Mets bear the Brunt of unassisted triple play

Mets bear the Brunt of unassisted triple play

NEW YORK -- Those Major League treasure seekers, looking to unearth the game's rarities, knew they were onto something when play began at Citi Field on Aug. 23.

9 for 09
12/23: April's tri-cycle
12/24: Ellsbury steals home
12/25: Fowler steals five
12/26: Werth runs wild
12/27: Rallying Tribe
12/28: Stetter's mark
12/29: Hanrahan's odd win
12/30: Mets bear Brunt
12/31: Nolasco's 16K gem

It started when Angel Pagan, manning the leadoff spot in the absence of the injured Jose Reyes, led off the bottom of the first inning with an inside-the-park home run. That does not happen often. But what really prompted head-scratching from the 39,038 in attendance -- and what solidified the game as perhaps the league's quirkiest of the season -- was what took place in the ninth.

On the verge of righting all their wrongs from the previous eight innings, the Mets, trailing by two runs, brought the potential winning run to the plate with no outs in the ninth. Daniel Murphy led off first base and Luis Castillo off second, before Jeff Francoeur smashed a line drive directly at Phillies second baseman Eric Bruntlett.

The rest is baseball history. Bruntlett snared the liner, stomped on second base to double off Castillo and then tagged Murphy, who was running on the play. Comeback over, just like that.

"The most unbelievable play I've ever been involved in," Francoeur said after the game. "And the sickest ... to end the way it did was a little disheartening."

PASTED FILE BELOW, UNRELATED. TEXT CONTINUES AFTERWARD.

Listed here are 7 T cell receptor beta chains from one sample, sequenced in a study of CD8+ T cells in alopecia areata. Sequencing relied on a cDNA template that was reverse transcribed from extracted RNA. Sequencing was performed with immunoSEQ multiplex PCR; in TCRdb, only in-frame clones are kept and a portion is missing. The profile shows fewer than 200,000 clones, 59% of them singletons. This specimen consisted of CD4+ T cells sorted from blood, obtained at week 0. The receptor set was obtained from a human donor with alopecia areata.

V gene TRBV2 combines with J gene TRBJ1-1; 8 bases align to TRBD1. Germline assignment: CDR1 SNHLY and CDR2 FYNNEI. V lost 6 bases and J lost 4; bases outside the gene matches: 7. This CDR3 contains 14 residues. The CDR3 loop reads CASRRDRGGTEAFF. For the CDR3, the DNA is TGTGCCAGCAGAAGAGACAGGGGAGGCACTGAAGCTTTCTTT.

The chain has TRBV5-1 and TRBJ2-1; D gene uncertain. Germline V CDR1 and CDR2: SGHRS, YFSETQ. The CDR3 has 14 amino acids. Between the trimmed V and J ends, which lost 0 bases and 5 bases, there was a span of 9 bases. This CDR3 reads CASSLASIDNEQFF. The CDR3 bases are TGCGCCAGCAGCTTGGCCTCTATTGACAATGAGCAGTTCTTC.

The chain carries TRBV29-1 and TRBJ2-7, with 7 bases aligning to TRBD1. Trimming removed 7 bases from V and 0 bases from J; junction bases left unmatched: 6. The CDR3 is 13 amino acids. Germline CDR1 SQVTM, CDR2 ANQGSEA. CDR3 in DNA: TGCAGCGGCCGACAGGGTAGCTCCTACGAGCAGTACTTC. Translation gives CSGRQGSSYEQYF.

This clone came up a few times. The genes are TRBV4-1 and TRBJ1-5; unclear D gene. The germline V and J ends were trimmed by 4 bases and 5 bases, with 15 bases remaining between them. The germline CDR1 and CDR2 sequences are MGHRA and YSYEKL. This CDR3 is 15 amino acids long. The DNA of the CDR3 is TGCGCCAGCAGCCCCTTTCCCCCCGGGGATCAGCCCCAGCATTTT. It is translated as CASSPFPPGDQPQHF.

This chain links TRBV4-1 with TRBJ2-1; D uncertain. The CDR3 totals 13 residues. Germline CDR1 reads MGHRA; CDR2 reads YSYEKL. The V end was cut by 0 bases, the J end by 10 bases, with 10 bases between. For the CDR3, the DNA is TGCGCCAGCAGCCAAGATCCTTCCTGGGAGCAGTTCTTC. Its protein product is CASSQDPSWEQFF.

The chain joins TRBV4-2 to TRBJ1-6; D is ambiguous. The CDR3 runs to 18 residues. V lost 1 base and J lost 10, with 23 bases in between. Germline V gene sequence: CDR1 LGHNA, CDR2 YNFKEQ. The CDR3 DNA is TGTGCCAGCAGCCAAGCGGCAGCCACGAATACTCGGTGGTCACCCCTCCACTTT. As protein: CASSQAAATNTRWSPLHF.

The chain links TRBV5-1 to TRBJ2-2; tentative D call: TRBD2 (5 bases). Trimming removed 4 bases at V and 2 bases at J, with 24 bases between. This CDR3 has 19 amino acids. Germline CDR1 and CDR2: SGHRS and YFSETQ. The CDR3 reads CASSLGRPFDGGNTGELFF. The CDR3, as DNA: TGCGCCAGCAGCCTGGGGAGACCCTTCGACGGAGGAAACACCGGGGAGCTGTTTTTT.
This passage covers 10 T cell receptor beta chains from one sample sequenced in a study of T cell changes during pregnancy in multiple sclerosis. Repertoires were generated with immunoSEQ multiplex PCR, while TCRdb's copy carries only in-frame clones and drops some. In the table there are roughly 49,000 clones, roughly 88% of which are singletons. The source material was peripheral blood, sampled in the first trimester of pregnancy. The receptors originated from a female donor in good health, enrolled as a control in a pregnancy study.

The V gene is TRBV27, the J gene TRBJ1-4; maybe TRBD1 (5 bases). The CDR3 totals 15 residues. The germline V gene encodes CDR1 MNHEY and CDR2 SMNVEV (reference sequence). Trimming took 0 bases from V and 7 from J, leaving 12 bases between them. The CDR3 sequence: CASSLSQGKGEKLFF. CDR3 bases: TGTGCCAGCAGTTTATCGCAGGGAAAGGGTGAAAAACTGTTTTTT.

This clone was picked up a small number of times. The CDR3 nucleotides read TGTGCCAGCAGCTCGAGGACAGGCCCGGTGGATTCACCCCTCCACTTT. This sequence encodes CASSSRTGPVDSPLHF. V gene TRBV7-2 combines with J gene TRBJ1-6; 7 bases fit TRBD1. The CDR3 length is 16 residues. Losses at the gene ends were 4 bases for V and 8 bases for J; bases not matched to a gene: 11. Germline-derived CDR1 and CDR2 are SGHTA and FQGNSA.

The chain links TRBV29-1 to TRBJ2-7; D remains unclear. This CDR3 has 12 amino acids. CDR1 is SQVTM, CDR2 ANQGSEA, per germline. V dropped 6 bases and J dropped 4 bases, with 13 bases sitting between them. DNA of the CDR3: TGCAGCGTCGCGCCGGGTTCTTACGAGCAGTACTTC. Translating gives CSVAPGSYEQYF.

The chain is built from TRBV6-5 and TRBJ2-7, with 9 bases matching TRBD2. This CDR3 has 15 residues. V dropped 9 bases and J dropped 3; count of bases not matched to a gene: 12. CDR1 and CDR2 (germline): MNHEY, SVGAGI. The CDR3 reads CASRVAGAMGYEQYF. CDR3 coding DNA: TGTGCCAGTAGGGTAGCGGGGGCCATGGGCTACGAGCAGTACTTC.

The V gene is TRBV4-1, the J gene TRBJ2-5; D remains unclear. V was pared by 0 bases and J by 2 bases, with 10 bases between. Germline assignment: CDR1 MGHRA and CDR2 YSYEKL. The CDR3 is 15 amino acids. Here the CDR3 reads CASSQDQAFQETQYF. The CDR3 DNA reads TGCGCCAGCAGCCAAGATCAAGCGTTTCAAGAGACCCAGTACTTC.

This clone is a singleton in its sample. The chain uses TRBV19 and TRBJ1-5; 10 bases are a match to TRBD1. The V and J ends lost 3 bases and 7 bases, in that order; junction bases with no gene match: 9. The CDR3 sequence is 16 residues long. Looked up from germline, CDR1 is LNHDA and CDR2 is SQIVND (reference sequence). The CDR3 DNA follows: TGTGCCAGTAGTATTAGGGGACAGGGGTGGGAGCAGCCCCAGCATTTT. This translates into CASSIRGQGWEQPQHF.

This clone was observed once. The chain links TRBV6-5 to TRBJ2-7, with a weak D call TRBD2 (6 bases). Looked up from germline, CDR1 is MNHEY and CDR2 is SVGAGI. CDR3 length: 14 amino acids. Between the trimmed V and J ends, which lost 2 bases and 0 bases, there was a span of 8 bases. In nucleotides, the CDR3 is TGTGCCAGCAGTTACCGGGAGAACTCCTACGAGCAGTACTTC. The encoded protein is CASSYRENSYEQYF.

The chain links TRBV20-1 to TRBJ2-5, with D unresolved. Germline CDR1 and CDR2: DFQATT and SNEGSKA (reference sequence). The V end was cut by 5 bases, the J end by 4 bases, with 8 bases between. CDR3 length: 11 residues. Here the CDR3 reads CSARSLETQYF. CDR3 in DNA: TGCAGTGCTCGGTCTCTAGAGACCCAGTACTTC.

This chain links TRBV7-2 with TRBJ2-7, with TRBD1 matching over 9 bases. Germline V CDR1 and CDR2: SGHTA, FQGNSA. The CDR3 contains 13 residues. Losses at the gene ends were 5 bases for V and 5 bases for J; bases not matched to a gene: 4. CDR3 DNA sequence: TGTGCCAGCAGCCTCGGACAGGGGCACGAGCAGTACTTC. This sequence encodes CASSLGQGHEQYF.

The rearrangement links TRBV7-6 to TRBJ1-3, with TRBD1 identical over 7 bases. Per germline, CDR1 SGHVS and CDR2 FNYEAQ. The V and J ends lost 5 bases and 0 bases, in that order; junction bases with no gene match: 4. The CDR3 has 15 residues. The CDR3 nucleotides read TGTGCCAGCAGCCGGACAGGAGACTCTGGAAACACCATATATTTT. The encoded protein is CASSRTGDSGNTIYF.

It was the most unbelievable play Francoeur could remember for a reason. Only once before in Major League history, way back in 1927, had a game ended with an unassisted triple play. And only 14 other times had anyone recorded an unassisted triple play -- the feat remains rarer than a perfect game.

For it to take place eight innings after an inside-the-park home run was incredible. For it to take place smack in the middle of one of baseball's best rivalries was downright astonishing.

"It really is true," Bruntlett said that day. "When you think you've seen it all, you'll have something you've never seen before happen."

Compared to an unassisted triple play, what Pagan did wound up seeming ordinary. Driving Pedro Martinez's second pitch into the left-center-field gap, Pagan raced around second while Phillies center fielder Shane Victorino signaled that the ball was stuck between the ground and the base of the wall.

Umpires did not see it that way, however, and by the time Victorino retrieved the ball and heaved it to the infield, Pagan was already on his way home.

"Some of the stuff that happened today -- I'm just speechless," Victorino said. "I don't know what to say about today's game."

And to think, prior to the game, everyone was focused simply on Martinez's first start back in New York after signing with the Phillies. Martinez wound up being a non-factor, even more so than Pagan.

The day, instead, belonged to Bruntlett, a utility infielder who was in position to make history only because the Mets attempted a double steal with two men on base and no outs in the ninth. Had Castillo and Murphy stayed put, Bruntlett would not have been running toward the second-base bag, which wound have rendered him unable to snare Francoeur's liner. Most likely, the Mets would have had the bases loaded with no outs, rather than the game over with three of them.

Murphy, for his part, reached base only because Bruntlett couldn't glove his ball up the middle moments earlier.

But such is the fickle game of baseball, which Pagan, Victorino, Bruntlett and Francoeur came to know all too well.

"It was a crucial situation," Bruntlett said of the triple play. "It was huge, especially when I was part of the reason that we got into a bad spot there in the ninth. It feels extra special to have that happen there to finish off the game."

Anthony DiComo is a reporter for This story was not subject to the approval of Major League Baseball or its clubs.